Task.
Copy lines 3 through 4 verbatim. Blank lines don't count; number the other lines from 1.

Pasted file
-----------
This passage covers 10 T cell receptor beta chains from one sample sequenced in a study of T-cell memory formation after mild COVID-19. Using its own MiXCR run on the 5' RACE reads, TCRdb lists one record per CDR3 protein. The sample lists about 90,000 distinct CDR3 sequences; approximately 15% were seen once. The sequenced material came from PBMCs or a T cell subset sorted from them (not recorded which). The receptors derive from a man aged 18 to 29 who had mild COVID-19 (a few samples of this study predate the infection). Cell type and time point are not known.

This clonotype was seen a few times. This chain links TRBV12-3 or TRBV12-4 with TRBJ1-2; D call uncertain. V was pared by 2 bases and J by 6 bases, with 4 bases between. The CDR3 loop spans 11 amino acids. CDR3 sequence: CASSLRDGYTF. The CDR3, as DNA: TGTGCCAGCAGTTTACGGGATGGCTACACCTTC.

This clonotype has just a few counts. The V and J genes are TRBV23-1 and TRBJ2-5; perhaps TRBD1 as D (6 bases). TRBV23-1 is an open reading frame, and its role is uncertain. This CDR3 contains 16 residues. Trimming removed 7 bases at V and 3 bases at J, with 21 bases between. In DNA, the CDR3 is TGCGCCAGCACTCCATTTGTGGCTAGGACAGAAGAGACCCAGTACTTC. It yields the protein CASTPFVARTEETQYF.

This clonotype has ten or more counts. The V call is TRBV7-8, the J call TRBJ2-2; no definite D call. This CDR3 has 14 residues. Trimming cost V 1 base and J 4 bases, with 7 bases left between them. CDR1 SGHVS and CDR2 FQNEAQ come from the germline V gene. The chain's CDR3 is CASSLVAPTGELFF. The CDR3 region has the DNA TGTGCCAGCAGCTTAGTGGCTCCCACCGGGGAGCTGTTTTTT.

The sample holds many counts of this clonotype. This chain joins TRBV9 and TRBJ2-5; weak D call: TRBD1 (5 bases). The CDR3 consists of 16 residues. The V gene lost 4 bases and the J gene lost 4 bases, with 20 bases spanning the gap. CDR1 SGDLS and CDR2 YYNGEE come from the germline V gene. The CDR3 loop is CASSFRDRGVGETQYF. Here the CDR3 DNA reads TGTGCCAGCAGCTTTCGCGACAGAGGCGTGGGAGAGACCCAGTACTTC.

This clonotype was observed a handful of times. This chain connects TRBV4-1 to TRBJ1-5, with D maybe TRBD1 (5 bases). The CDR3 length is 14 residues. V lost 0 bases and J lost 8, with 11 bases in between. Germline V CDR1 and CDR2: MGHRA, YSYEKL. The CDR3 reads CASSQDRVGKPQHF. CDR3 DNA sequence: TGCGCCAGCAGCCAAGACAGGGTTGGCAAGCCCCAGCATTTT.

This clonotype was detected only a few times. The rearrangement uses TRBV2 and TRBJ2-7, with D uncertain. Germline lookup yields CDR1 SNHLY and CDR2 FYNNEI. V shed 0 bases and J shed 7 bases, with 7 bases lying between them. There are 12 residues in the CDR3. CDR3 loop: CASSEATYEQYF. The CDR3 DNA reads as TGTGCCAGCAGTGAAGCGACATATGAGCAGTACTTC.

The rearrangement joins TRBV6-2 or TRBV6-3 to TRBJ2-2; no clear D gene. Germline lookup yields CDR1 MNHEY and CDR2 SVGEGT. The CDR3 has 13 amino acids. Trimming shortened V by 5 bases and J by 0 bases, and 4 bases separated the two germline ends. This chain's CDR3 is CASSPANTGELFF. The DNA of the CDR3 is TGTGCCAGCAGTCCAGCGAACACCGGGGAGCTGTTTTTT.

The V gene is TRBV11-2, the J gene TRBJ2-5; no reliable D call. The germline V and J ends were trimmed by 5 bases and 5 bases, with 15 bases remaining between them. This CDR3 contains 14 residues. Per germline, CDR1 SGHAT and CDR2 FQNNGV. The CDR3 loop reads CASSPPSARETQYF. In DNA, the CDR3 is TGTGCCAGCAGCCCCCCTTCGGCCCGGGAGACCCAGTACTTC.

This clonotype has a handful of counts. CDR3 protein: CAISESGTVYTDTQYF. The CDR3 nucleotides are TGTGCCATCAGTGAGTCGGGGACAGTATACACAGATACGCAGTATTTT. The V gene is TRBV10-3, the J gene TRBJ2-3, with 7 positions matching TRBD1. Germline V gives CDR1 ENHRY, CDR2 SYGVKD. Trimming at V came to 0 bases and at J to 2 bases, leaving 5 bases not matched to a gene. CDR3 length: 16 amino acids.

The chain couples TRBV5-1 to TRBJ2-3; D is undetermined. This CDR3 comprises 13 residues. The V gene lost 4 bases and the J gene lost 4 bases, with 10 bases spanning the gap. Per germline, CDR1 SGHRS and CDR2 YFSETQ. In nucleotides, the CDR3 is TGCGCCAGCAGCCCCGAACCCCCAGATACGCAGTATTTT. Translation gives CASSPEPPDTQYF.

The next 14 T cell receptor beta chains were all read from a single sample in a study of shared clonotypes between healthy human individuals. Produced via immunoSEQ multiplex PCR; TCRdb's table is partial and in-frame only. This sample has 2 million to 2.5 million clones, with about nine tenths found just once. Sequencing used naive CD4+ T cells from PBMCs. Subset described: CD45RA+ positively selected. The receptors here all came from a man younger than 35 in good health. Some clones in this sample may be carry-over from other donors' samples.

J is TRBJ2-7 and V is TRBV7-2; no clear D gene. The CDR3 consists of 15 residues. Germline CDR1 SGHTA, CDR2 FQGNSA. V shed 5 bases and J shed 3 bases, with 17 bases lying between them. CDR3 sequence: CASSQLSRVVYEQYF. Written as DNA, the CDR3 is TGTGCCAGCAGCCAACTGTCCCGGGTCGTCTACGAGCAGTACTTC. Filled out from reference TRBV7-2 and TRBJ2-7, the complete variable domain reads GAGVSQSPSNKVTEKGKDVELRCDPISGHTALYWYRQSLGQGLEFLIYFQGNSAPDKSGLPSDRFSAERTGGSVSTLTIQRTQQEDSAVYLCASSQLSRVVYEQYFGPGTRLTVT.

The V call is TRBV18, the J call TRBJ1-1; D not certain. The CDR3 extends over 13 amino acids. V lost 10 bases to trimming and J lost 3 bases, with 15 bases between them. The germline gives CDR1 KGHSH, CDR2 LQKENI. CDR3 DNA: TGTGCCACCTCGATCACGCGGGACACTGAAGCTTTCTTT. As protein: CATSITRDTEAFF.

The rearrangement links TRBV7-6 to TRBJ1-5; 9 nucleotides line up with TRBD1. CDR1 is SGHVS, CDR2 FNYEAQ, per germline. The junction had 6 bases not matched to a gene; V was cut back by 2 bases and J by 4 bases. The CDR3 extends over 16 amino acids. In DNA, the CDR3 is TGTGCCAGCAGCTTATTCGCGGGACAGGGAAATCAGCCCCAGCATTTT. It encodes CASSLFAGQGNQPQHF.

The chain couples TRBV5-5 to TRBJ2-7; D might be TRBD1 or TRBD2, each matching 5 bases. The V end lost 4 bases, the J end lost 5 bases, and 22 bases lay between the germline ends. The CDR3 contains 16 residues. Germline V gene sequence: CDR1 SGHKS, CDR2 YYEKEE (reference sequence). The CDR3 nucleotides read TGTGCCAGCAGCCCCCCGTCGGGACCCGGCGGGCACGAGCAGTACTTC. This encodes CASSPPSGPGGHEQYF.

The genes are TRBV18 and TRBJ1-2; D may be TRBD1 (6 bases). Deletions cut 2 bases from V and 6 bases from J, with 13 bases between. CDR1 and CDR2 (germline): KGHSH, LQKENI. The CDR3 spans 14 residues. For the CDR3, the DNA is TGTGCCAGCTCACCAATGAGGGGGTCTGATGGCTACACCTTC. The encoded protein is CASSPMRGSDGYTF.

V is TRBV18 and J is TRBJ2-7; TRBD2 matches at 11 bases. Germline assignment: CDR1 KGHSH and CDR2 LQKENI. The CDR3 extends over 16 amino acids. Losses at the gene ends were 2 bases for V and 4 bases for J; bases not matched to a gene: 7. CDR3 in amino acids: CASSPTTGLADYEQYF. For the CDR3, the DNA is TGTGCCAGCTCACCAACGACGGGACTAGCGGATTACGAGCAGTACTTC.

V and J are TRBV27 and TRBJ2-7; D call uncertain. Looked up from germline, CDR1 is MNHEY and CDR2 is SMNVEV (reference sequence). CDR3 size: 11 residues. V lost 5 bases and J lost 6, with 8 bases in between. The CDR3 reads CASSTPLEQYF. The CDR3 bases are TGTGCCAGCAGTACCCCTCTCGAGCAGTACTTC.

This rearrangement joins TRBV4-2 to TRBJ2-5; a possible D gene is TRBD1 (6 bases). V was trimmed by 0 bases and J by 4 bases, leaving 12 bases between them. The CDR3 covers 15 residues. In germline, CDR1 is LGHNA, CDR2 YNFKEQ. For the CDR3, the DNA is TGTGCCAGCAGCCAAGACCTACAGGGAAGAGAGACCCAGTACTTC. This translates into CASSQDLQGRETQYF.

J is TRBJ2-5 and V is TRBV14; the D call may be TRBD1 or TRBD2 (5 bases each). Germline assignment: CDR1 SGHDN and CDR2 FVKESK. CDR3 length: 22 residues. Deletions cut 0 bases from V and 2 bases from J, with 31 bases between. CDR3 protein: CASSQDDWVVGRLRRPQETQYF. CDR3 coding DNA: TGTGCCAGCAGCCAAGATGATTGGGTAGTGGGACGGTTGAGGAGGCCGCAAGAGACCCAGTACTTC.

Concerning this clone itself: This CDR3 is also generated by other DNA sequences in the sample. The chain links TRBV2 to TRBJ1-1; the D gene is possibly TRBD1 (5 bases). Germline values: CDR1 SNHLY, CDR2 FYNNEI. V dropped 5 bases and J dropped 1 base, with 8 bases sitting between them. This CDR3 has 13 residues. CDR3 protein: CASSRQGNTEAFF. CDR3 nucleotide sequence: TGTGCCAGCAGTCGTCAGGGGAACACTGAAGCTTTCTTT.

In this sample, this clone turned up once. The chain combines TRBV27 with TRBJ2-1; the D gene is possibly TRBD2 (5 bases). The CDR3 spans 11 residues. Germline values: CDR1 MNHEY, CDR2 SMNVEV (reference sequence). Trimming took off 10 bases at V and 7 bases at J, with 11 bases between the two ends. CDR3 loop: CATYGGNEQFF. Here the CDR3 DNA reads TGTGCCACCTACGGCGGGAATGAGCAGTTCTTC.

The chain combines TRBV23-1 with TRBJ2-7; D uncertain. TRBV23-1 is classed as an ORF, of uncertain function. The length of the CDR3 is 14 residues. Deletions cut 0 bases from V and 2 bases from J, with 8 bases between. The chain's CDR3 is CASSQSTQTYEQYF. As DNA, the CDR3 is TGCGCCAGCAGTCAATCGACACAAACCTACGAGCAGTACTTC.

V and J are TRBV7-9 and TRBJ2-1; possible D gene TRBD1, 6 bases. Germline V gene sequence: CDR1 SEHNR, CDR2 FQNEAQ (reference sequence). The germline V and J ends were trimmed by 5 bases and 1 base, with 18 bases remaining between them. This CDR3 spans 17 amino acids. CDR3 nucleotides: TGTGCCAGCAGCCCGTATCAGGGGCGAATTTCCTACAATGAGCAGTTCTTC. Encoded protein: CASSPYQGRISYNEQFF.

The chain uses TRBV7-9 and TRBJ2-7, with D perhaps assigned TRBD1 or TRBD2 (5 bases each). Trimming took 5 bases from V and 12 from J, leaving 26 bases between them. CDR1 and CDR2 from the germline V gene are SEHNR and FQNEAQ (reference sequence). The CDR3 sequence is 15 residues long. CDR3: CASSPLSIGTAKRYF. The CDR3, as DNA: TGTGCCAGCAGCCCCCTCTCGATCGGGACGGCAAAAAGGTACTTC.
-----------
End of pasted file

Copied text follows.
This clonotype has just a few counts. The V and J genes are TRBV23-1 and TRBJ2-5; perhaps TRBD1 as D (6 bases). TRBV23-1 is an open reading frame, and its role is uncertain. This CDR3 contains 16 residues. Trimming removed 7 bases at V and 3 bases at J, with 21 bases between. In DNA, the CDR3 is TGCGCCAGCACTCCATTTGTGGCTAGGACAGAAGAGACCCAGTACTTC. It yields the protein CASTPFVARTEETQYF.

This clonotype has ten or more counts. The V call is TRBV7-8, the J call TRBJ2-2; no definite D call. This CDR3 has 14 residues. Trimming cost V 1 base and J 4 bases, with 7 bases left between them. CDR1 SGHVS and CDR2 FQNEAQ come from the germline V gene. The chain's CDR3 is CASSLVAPTGELFF. The CDR3 region has the DNA TGTGCCAGCAGCTTAGTGGCTCCCACCGGGGAGCTGTTTTTT.